Do You Have Relationship OCD? And Is It Ruining Your Sex Life?

Even when you’re madly in love with your partner, there are a lot of ways to ruin a relationship. I feel like I read a new article on the Internet every single day on something you might be doing that is messing up your chances of finding lifelong love. Today, I was introduced to something I’ve never heard of before: relationship OCD. It’s not just a dramatic term for anxiety, either. ROCD is a real form of obsessive-compulsive disorder that can, and does, cause breakups between otherwise happy couples.

So, what is relationship OCD? According to LiveScience, it’s “a condition that can bring unwanted thoughts or worries (obsessions), and repetitive behaviors that are carried out to address those worries (compulsions), usually to no avail.” So, it’s like OCD, but only related to love. But we’re not just talking about the anxieties you might have when you’re worrying about who your boyfriend is texting, or where your boo is when he isn’t answering your phone calls. The obsessions that go along with ROCD are typically one of these: constantly questioning whether you love your partner, or constantly questioning whether your partner loves you.

As for the compulsions, they generally include doing unnecessary things that take up your time in an effort to get rid of the obsessions. This can include going out of your way to check up on your partner. I don’t mean glancing at his text messages once in a while or asking how he feels about you. I mean more serious stuff like making a huge effort to go through his stuff to see what he’s doing or asking him constantly if he really does love you like he says he does. People with ROCD typically do these things even when they have absolutely no reason to question their partner or their relationship. In other words, someone with ROCD is obsessing over this stuff even if their partner has always been loyal, has never lied, and has never given them a reason to think they’re not in love. Basically, it’s irrational behavior and thinking.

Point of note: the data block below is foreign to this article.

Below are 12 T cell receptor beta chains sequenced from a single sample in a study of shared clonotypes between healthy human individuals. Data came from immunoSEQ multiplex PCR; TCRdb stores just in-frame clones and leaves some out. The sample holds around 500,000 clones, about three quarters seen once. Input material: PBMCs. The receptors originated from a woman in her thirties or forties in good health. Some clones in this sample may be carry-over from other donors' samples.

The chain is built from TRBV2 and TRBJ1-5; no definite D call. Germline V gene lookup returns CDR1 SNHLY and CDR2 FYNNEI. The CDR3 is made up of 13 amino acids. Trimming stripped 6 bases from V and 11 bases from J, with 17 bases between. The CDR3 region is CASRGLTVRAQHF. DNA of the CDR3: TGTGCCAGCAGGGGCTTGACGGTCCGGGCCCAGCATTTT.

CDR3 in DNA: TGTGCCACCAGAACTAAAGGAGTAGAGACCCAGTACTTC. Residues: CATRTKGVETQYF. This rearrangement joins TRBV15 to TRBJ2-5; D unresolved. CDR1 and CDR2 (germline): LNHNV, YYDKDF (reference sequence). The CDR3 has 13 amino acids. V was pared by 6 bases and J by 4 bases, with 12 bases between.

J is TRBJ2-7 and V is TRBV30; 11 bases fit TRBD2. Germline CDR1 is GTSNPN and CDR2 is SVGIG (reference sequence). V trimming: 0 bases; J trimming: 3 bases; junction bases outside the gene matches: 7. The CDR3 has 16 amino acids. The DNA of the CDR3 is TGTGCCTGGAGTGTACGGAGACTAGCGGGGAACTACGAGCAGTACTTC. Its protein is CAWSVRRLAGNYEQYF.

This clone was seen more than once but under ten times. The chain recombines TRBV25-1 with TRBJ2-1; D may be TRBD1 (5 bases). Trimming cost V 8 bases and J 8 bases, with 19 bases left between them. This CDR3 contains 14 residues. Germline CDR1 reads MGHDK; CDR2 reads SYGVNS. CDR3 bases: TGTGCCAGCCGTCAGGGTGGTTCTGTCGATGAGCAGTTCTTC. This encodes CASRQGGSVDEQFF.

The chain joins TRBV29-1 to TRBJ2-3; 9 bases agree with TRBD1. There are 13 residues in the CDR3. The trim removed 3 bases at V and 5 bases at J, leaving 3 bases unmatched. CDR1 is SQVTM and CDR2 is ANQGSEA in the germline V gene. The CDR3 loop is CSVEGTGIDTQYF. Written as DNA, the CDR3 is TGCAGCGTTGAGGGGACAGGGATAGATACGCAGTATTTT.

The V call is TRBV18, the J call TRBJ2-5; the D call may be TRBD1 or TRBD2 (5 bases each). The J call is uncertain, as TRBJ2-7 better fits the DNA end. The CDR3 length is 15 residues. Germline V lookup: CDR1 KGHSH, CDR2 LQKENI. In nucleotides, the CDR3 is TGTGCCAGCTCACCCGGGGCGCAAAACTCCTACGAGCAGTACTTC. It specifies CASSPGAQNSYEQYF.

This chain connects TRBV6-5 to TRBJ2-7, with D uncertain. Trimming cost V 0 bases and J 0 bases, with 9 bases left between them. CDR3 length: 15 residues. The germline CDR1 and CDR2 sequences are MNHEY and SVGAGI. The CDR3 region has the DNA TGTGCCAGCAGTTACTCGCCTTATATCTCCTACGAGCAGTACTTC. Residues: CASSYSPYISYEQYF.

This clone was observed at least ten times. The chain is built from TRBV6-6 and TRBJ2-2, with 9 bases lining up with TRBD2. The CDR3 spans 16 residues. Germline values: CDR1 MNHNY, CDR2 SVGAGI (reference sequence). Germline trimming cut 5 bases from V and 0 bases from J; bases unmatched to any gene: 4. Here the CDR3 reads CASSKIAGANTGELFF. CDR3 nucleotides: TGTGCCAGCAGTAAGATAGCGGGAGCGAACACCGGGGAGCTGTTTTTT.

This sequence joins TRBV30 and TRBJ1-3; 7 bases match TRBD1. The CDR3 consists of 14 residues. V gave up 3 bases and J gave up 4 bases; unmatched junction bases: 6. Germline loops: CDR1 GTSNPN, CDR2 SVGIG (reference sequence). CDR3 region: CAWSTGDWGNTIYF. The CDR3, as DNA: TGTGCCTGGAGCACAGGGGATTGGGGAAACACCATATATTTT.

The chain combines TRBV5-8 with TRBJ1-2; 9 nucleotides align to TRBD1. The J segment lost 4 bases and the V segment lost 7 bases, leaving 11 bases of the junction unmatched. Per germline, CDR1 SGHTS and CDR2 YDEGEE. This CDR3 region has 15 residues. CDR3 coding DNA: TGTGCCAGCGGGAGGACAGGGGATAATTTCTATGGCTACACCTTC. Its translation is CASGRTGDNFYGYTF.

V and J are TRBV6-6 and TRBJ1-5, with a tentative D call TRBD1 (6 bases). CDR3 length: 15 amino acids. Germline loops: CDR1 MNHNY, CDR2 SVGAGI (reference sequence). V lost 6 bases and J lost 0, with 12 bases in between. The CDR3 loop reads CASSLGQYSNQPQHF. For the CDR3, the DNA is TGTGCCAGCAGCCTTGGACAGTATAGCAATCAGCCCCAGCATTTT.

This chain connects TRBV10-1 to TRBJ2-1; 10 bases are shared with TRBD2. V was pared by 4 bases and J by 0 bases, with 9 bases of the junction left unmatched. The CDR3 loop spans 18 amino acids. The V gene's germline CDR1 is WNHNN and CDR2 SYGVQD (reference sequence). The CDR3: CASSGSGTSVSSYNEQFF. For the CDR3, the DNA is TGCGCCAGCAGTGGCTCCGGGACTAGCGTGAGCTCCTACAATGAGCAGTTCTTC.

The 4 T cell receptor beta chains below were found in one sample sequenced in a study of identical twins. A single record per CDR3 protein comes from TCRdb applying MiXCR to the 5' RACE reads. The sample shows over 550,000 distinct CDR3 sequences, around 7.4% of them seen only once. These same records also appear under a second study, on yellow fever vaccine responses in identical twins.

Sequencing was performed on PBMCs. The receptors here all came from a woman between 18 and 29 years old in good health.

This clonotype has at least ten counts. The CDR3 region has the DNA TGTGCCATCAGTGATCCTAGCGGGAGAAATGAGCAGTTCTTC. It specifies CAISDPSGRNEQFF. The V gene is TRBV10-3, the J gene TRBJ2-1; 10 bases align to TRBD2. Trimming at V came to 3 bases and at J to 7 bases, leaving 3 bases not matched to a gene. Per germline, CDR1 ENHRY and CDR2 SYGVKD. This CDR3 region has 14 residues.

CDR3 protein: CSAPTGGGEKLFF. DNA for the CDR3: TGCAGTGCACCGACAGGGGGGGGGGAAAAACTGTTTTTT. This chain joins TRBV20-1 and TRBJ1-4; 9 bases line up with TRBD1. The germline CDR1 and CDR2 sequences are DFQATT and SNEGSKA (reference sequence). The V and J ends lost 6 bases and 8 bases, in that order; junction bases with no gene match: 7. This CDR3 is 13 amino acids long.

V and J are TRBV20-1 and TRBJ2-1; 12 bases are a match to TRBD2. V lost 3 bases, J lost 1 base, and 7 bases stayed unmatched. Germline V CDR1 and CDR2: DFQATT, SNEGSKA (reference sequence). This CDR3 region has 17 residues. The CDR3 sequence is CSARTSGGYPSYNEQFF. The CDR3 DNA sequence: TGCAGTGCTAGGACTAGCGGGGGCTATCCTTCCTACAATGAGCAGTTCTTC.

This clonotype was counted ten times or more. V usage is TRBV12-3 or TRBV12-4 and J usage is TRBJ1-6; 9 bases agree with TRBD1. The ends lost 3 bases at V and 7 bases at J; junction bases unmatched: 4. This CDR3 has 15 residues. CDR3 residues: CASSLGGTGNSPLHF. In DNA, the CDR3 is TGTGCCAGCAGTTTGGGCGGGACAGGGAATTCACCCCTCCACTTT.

Now, don’t freak out if you’ve spent a decent amount of time pondering the future of your relationship, and wondering if your BF really does love you. Everyone second guesses their relationship from time to time, and we all have moments where we question our trust in someone. That doesn’t automatically mean you have ROCD. First of all, a disorder such as this isn’t one that you can self-diagnose. Second of all, you don’t get diagnosed with any kind of mental disorder (especially OCD or anything related to that) unless your thoughts and/or actions seriously affect your day-to-day life. If your obsessions and compulsions about the relationship are regularly causing you to miss out on things, mess up in school and/or work, or other things like that… then you might have a problem.

As you can imagine, ROCD can ruin a relationship. A new study finds that it can also cause people to be less happy with their sex life, which isn’t surprising. If you’re constantly worrying about this kind of stuff, how can you truly be happy about anything in your relationship?

Does this all sound familiar? If so, you should definitely consider seeing a therapist, who can diagnose you better than you can diagnose yourself. Keep in mind, though, that only one percent of the U.S. population has obsessive-compulsive disorder (despite the amount of people who say they’re “so OCD”), and only a portion of those people have ROCD. If your therapist believes you’re suffering from ROCD, treatment is the same as it is for anyone with “regular” OCD. Basically, you need to learn to deal with your anxieties and thoughts rather than turning them into obsessions and compulsions.

Personally, I found all of this information really interesting. I’ve been seeing a therapist for anxiety for a few months now, and we’re both coming to the conclusion that I deal with some obsessive-compulsive tendencies. My anxieties about certain things in my life sometimes overflow into my relationship, and this very often causes problems between my boyfriend and me. I’m currently learning how to deal with the obsessions that sometimes feel like they’re taking over my mind. It’s really difficult, but it’s slowly working. The point being: if I can do it, so can you!

Look, we all feel unsure about our relationships sometimes. That’s normal, and it’s okay. But if it’s something you’re obsessing over constantly, it’s not healthy for you or your partner. ROCD-type symptoms can not only ruin your relationship, they can also lead to you feeling stressed, unhappy, and anxious. No one should have to feel that way all the time! Anyone who is feeling this way – talk to someone. I promise, it helps.

Do you think you have relationship OCD? Do you do some of this stuff? Have you ever been diagnosed with OCD? Tell me in the comments.

 

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